Ashley A. Smith, by AdSource
In his first state speech at the university on Tuesday, Joseph Castro, Chancellor of California State University, painted a picture of a dramatically changed system that existed 1 month ago.
“This public health crisis has unimaginably disrupted our lives in the past, and it has brought great economic uncertainty, and like many hardships, has unequally affected the most vulnerable of us,” he said of the coronavirus epidemic. “Over the past year and a half, challenging this tragedy has been a horrific act of injustice, violence and hatred. Our nation is deeply and bitterly divided.
But despite the epidemic and racist attacks against blacks and Asian Americans last year, Castro said the 23-campus community has shown extraordinary courage and resilience.
“We have returned to relative normalcy and will continue to do so, but that return is inevitable,” he said. “This is certainly one of the most challenging times in CSU history, and although the epidemic may not be with us yet, we cannot disappoint our guards.”
Castro indicated that despite this problem, preliminary data indicate that about 133,000 students graduated in the 2020-21 academic year, which would be the “highest of all time”.
He also praised the beginning of significant changes across systems such as Humboldt State University that began the transformation of CSU into the third polytechnic university; CSUCCESS, an initiative to narrow the digital divide by providing Apple products to more than 35,000 new and transferred students; And a new science, technology, engineering and math hub at CSU Northridge to close the gap of opportunity, especially for Latino students.
But Castro, who took over as system chancellor in January, said the system could and should do more for students and faculty.
“The voice of the epidemic calls for us to be more inclusive and equitable,” he said, adding that one of his top priorities as Chancellor is “our diverse students are reflected by faculty and staff and connected to those who truly understand their living experiences. ”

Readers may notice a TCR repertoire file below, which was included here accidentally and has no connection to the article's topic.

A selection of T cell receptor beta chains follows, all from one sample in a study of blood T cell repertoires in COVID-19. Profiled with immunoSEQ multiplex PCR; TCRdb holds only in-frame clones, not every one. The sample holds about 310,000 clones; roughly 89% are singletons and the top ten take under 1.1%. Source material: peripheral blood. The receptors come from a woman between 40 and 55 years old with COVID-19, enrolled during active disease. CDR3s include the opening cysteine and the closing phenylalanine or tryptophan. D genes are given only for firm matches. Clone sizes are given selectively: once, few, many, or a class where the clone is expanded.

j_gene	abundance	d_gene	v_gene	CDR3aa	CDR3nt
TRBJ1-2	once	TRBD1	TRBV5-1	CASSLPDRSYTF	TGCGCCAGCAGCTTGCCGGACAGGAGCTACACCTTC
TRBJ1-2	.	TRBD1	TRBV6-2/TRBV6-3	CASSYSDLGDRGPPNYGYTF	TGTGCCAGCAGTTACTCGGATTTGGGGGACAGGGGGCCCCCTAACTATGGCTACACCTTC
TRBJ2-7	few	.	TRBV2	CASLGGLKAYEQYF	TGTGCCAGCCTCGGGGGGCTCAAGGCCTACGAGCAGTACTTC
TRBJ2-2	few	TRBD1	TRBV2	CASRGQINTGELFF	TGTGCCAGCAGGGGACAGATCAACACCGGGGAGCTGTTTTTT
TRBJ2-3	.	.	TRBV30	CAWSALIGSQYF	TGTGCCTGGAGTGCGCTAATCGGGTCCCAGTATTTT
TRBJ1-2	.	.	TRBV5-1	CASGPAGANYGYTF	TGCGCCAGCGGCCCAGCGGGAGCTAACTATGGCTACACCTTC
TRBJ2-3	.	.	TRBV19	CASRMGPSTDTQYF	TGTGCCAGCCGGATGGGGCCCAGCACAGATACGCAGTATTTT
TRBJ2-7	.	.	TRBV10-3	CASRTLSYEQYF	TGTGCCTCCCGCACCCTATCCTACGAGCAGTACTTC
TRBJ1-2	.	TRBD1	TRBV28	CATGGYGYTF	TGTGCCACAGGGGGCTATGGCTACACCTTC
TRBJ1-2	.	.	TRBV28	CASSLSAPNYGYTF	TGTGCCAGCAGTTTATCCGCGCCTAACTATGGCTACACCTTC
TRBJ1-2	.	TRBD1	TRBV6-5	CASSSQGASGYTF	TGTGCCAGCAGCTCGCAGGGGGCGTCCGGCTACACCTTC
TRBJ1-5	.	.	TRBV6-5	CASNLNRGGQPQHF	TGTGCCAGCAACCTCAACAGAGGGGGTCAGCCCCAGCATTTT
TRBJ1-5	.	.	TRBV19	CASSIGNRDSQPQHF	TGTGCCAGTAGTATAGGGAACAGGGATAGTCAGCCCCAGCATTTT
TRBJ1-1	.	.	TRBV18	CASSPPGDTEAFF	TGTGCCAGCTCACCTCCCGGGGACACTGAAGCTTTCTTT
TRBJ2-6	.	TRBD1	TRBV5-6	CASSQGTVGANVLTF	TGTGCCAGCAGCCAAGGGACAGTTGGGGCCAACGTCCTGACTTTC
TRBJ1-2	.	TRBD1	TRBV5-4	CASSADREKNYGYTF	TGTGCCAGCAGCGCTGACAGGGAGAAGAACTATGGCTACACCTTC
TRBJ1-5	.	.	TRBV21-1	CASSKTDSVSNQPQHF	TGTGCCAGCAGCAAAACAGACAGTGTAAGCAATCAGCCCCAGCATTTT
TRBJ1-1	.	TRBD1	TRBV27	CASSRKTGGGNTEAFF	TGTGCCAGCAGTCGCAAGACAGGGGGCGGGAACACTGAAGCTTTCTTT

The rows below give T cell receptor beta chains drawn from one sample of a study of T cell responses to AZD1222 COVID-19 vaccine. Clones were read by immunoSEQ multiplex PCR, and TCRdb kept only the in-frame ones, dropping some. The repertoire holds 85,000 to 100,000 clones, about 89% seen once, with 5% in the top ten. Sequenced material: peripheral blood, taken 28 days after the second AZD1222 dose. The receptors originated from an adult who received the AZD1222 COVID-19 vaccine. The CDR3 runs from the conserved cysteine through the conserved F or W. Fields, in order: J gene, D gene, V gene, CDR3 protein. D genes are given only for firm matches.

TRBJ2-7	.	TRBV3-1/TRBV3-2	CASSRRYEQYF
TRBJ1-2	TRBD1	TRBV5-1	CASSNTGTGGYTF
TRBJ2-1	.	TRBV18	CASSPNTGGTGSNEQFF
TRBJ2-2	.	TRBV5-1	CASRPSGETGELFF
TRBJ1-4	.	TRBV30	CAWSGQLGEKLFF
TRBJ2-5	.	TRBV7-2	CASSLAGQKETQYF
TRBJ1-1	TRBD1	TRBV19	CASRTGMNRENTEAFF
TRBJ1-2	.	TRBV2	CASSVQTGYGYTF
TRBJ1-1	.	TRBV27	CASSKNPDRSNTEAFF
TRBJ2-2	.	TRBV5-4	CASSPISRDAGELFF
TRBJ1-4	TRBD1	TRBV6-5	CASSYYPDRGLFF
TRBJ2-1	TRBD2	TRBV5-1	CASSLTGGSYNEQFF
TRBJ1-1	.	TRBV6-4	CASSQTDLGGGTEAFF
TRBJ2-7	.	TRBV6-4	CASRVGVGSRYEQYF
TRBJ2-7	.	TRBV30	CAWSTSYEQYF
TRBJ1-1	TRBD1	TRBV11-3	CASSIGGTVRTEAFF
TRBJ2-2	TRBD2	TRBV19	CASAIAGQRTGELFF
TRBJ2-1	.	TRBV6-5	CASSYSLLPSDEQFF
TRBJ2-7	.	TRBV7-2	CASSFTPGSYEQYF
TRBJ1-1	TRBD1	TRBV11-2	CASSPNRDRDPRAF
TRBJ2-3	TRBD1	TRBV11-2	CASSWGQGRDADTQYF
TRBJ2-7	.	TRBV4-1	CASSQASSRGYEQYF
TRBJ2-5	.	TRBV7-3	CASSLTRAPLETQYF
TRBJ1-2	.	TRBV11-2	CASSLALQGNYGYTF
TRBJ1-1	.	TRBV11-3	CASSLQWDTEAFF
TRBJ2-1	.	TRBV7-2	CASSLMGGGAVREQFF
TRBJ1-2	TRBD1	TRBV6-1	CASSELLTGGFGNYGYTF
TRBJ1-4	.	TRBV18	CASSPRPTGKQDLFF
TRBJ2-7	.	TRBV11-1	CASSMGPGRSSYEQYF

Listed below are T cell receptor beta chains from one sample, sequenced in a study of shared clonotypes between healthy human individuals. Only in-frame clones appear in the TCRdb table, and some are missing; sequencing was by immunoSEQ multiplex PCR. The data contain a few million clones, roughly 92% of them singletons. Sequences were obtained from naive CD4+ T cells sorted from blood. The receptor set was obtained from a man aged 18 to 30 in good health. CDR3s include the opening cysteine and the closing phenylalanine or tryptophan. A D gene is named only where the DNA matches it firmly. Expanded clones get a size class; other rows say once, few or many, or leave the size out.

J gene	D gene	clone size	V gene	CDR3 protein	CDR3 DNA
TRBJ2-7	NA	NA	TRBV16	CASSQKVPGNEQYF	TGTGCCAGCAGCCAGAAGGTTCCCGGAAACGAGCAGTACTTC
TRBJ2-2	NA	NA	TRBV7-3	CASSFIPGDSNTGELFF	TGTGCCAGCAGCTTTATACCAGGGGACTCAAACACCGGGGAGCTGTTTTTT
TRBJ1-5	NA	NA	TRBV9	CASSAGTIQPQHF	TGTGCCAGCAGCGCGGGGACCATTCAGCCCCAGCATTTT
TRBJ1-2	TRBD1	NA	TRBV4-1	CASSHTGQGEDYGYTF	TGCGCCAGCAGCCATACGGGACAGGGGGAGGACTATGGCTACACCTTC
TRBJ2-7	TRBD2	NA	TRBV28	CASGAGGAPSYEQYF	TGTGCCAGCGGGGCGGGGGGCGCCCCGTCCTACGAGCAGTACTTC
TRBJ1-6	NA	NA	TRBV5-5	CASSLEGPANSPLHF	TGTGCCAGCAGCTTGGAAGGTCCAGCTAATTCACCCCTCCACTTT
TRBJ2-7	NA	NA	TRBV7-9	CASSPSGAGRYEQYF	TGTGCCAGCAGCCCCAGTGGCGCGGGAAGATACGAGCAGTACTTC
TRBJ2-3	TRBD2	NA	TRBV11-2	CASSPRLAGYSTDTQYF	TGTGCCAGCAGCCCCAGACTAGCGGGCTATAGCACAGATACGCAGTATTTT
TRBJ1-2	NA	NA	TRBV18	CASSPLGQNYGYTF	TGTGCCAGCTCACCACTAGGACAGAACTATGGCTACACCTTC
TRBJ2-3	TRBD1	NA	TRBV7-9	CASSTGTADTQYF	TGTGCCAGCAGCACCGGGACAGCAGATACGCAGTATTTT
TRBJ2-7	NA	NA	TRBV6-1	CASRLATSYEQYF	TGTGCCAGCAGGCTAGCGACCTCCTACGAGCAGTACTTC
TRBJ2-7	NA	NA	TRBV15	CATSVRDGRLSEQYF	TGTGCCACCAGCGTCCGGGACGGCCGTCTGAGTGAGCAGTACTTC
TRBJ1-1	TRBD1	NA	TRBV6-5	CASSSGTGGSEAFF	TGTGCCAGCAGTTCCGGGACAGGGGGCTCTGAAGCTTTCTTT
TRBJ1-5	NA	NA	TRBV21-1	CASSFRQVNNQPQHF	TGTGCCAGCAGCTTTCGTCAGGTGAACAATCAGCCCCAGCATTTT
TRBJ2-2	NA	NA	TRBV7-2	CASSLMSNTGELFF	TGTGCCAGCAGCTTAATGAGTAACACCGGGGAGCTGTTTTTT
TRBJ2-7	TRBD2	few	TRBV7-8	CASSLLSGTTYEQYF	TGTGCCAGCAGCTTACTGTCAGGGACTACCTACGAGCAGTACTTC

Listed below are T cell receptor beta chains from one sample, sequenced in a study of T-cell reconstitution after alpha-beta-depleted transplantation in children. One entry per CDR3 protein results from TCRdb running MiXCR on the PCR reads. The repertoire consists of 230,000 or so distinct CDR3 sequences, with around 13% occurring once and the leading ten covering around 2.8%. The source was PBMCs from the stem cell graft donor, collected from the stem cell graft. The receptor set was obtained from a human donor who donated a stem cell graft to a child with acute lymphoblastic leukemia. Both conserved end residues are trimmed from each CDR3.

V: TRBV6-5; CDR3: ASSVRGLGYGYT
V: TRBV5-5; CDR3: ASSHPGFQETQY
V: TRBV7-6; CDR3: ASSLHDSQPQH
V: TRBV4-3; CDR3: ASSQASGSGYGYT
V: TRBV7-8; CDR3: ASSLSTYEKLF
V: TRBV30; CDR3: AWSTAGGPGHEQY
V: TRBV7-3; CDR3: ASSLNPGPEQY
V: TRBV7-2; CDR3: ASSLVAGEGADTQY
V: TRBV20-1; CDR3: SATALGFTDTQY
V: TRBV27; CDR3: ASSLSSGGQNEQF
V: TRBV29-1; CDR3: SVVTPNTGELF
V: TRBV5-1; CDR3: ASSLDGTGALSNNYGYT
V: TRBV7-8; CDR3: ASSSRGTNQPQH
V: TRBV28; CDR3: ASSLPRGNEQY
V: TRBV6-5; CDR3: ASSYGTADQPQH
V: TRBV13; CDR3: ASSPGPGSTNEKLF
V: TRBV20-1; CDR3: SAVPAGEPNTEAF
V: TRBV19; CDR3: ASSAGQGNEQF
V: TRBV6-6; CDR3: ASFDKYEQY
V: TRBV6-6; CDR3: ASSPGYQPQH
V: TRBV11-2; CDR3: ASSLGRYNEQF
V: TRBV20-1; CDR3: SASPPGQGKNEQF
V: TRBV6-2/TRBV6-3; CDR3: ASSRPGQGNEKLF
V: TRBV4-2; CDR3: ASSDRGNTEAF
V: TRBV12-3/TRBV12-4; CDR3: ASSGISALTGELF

Today, more than one-third of the CSU’s staff5% of staff are identified as people of color, nearly a decade ago, Castro said, a Latino who serves as chancellor.
Of the instructional faculties, only 5% identified as people of color, he said, “we need to do more.”
But in a video response to the CSU status report, Charles Tumbs, president of the Union California Faculty Association, which represents members of the CSU faculty, said more work should have been done to help faculty and students in the past month.
“Many faculties needed training and support, and when CSU pushed back, we raised more money for us to be properly trained to transform classes online,” Tooms said. He also directed the CSU system to end the sick leave granted by the extra Covid-1, which forced the union to support Senate Bill 955, which was signed by Governor Gavin News. This law provides Covid-1 paid sick leave but only in t0 September.
And despite its rhetoric, CSU has not provided clear guidelines on how to provide training so that faculty members can better understand and communicate more effectively with students and other staff from different cultural backgrounds, despite the 10 10 million allocated for its success. , Said Aparna Sinha, Professor of Cal Maritime.
Sinha told CSU trustees that he led a union-sponsored workshop on anti-racism at CSU and said, “I … constantly see and hear about the gap between racism and equity practices across campus. By the time our administrators started evaluating it.